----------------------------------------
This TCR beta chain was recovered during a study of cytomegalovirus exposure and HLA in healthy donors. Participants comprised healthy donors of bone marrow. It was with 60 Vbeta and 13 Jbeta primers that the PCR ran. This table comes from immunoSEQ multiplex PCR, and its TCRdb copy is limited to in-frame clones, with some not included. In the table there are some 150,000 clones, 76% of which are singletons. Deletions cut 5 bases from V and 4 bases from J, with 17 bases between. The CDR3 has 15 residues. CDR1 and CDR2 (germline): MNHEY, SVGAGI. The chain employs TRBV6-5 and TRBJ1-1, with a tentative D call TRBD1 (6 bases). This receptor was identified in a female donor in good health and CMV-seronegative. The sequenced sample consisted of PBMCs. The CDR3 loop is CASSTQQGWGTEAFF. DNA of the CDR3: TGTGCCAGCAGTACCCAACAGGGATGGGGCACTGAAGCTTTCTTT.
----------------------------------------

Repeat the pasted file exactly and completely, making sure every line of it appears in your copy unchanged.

This TCR beta chain was recovered during a study of cytomegalovirus exposure and HLA in healthy donors. Participants comprised healthy donors of bone marrow. It was with 60 Vbeta and 13 Jbeta primers that the PCR ran. This table comes from immunoSEQ multiplex PCR, and its TCRdb copy is limited to in-frame clones, with some not included. In the table there are some 150,000 clones, 76% of which are singletons. Deletions cut 5 bases from V and 4 bases from J, with 17 bases between. The CDR3 has 15 residues. CDR1 and CDR2 (germline): MNHEY, SVGAGI. The chain employs TRBV6-5 and TRBJ1-1, with a tentative D call TRBD1 (6 bases). This receptor was identified in a female donor in good health and CMV-seronegative. The sequenced sample consisted of PBMCs. The CDR3 loop is CASSTQQGWGTEAFF. DNA of the CDR3: TGTGCCAGCAGTACCCAACAGGGATGGGGCACTGAAGCTTTCTTT.